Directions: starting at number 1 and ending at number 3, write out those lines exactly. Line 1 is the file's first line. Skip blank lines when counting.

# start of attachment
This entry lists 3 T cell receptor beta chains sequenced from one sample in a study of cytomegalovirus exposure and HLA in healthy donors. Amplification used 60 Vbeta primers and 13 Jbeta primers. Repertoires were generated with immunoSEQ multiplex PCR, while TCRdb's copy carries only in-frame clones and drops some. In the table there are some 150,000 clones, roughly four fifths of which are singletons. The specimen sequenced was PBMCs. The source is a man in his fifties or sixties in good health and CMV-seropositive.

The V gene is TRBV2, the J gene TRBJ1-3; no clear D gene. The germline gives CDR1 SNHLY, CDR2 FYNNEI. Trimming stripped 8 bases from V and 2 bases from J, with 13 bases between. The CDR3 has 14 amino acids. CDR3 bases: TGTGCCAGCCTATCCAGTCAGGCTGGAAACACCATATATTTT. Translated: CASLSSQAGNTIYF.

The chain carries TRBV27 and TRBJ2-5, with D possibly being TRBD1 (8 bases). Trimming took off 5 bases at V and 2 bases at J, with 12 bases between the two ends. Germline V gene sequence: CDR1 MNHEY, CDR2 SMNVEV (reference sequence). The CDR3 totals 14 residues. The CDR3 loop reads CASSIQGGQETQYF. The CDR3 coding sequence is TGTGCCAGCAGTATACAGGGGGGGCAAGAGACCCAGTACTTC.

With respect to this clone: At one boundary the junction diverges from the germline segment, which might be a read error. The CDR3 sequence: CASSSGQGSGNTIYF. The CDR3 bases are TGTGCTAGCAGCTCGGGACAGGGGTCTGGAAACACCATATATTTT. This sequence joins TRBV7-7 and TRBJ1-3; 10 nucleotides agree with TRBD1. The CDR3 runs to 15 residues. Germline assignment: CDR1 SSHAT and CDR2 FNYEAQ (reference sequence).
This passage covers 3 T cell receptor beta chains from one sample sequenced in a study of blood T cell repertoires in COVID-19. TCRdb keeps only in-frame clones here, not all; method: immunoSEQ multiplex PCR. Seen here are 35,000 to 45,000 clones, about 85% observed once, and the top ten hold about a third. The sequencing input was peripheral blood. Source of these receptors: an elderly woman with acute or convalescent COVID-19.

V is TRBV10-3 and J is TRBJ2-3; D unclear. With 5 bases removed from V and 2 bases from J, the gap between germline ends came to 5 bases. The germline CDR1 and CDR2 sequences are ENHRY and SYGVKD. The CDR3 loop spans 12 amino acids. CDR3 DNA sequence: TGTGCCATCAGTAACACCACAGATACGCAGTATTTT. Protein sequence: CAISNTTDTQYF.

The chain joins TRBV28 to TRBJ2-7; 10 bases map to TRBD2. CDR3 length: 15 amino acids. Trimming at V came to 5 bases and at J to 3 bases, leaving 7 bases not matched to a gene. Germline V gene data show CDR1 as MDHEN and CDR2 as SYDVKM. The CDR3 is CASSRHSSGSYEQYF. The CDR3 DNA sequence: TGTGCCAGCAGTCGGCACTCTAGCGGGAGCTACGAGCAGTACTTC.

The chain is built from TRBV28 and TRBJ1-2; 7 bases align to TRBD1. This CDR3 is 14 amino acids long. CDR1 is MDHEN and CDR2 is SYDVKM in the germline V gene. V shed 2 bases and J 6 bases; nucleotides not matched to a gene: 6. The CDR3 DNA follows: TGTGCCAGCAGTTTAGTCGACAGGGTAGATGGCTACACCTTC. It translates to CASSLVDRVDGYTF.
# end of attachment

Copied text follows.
This entry lists 3 T cell receptor beta chains sequenced from one sample in a study of cytomegalovirus exposure and HLA in healthy donors. Amplification used 60 Vbeta primers and 13 Jbeta primers. Repertoires were generated with immunoSEQ multiplex PCR, while TCRdb's copy carries only in-frame clones and drops some. In the table there are some 150,000 clones, roughly four fifths of which are singletons. The specimen sequenced was PBMCs. The source is a man in his fifties or sixties in good health and CMV-seropositive.

The V gene is TRBV2, the J gene TRBJ1-3; no clear D gene. The germline gives CDR1 SNHLY, CDR2 FYNNEI. Trimming stripped 8 bases from V and 2 bases from J, with 13 bases between. The CDR3 has 14 amino acids. CDR3 bases: TGTGCCAGCCTATCCAGTCAGGCTGGAAACACCATATATTTT. Translated: CASLSSQAGNTIYF.

The chain carries TRBV27 and TRBJ2-5, with D possibly being TRBD1 (8 bases). Trimming took off 5 bases at V and 2 bases at J, with 12 bases between the two ends. Germline V gene sequence: CDR1 MNHEY, CDR2 SMNVEV (reference sequence). The CDR3 totals 14 residues. The CDR3 loop reads CASSIQGGQETQYF. The CDR3 coding sequence is TGTGCCAGCAGTATACAGGGGGGGCAAGAGACCCAGTACTTC.